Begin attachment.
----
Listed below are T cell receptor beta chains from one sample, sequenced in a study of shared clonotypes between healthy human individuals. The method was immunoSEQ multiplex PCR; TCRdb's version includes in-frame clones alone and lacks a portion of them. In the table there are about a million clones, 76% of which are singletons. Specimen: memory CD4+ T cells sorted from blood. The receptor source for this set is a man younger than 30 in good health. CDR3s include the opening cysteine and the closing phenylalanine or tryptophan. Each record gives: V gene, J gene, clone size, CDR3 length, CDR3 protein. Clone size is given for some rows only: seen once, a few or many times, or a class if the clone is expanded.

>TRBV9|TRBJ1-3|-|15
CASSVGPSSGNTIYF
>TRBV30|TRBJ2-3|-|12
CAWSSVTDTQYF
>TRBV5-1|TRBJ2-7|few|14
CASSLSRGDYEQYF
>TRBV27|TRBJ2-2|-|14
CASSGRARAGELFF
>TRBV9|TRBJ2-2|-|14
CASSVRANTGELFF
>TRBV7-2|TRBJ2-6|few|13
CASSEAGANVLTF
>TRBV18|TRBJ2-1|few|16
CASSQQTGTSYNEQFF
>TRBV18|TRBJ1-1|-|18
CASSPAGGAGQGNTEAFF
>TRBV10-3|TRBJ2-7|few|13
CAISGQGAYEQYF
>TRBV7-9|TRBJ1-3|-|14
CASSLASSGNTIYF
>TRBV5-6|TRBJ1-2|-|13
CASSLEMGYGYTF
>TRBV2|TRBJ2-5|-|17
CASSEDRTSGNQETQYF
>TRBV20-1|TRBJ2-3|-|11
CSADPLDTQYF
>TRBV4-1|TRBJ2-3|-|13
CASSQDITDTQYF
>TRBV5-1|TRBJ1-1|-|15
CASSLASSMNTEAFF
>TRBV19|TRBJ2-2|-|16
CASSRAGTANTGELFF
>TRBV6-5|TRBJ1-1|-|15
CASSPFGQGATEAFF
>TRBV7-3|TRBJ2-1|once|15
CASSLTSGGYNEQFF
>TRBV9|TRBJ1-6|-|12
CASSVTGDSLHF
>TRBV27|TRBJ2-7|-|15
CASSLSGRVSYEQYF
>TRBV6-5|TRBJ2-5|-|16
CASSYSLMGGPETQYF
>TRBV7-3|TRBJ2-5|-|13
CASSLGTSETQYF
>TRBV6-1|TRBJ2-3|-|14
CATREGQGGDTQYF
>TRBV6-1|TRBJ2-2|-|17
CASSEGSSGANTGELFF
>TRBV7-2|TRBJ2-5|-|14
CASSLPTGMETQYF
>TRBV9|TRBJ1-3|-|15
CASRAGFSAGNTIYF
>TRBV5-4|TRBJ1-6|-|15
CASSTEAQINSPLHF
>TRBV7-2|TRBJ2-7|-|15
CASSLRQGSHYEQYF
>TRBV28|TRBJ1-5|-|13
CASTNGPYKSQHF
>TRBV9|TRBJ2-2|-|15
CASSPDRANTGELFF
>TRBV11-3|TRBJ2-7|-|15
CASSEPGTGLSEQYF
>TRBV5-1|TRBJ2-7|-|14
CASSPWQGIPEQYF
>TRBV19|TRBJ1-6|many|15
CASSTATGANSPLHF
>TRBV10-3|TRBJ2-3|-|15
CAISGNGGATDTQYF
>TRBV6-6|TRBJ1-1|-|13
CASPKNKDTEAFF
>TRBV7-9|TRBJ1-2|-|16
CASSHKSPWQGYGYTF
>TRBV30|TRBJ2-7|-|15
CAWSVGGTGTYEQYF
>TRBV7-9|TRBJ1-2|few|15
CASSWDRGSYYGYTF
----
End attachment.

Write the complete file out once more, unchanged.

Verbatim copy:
Listed below are T cell receptor beta chains from one sample, sequenced in a study of shared clonotypes between healthy human individuals. The method was immunoSEQ multiplex PCR; TCRdb's version includes in-frame clones alone and lacks a portion of them. In the table there are about a million clones, 76% of which are singletons. Specimen: memory CD4+ T cells sorted from blood. The receptor source for this set is a man younger than 30 in good health. CDR3s include the opening cysteine and the closing phenylalanine or tryptophan. Each record gives: V gene, J gene, clone size, CDR3 length, CDR3 protein. Clone size is given for some rows only: seen once, a few or many times, or a class if the clone is expanded.

>TRBV9|TRBJ1-3|-|15
CASSVGPSSGNTIYF
>TRBV30|TRBJ2-3|-|12
CAWSSVTDTQYF
>TRBV5-1|TRBJ2-7|few|14
CASSLSRGDYEQYF
>TRBV27|TRBJ2-2|-|14
CASSGRARAGELFF
>TRBV9|TRBJ2-2|-|14
CASSVRANTGELFF
>TRBV7-2|TRBJ2-6|few|13
CASSEAGANVLTF
>TRBV18|TRBJ2-1|few|16
CASSQQTGTSYNEQFF
>TRBV18|TRBJ1-1|-|18
CASSPAGGAGQGNTEAFF
>TRBV10-3|TRBJ2-7|few|13
CAISGQGAYEQYF
>TRBV7-9|TRBJ1-3|-|14
CASSLASSGNTIYF
>TRBV5-6|TRBJ1-2|-|13
CASSLEMGYGYTF
>TRBV2|TRBJ2-5|-|17
CASSEDRTSGNQETQYF
>TRBV20-1|TRBJ2-3|-|11
CSADPLDTQYF
>TRBV4-1|TRBJ2-3|-|13
CASSQDITDTQYF
>TRBV5-1|TRBJ1-1|-|15
CASSLASSMNTEAFF
>TRBV19|TRBJ2-2|-|16
CASSRAGTANTGELFF
>TRBV6-5|TRBJ1-1|-|15
CASSPFGQGATEAFF
>TRBV7-3|TRBJ2-1|once|15
CASSLTSGGYNEQFF
>TRBV9|TRBJ1-6|-|12
CASSVTGDSLHF
>TRBV27|TRBJ2-7|-|15
CASSLSGRVSYEQYF
>TRBV6-5|TRBJ2-5|-|16
CASSYSLMGGPETQYF
>TRBV7-3|TRBJ2-5|-|13
CASSLGTSETQYF
>TRBV6-1|TRBJ2-3|-|14
CATREGQGGDTQYF
>TRBV6-1|TRBJ2-2|-|17
CASSEGSSGANTGELFF
>TRBV7-2|TRBJ2-5|-|14
CASSLPTGMETQYF
>TRBV9|TRBJ1-3|-|15
CASRAGFSAGNTIYF
>TRBV5-4|TRBJ1-6|-|15
CASSTEAQINSPLHF
>TRBV7-2|TRBJ2-7|-|15
CASSLRQGSHYEQYF
>TRBV28|TRBJ1-5|-|13
CASTNGPYKSQHF
>TRBV9|TRBJ2-2|-|15
CASSPDRANTGELFF
>TRBV11-3|TRBJ2-7|-|15
CASSEPGTGLSEQYF
>TRBV5-1|TRBJ2-7|-|14
CASSPWQGIPEQYF
>TRBV19|TRBJ1-6|many|15
CASSTATGANSPLHF
>TRBV10-3|TRBJ2-3|-|15
CAISGNGGATDTQYF
>TRBV6-6|TRBJ1-1|-|13
CASPKNKDTEAFF
>TRBV7-9|TRBJ1-2|-|16
CASSHKSPWQGYGYTF
>TRBV30|TRBJ2-7|-|15
CAWSVGGTGTYEQYF
>TRBV7-9|TRBJ1-2|few|15
CASSWDRGSYYGYTF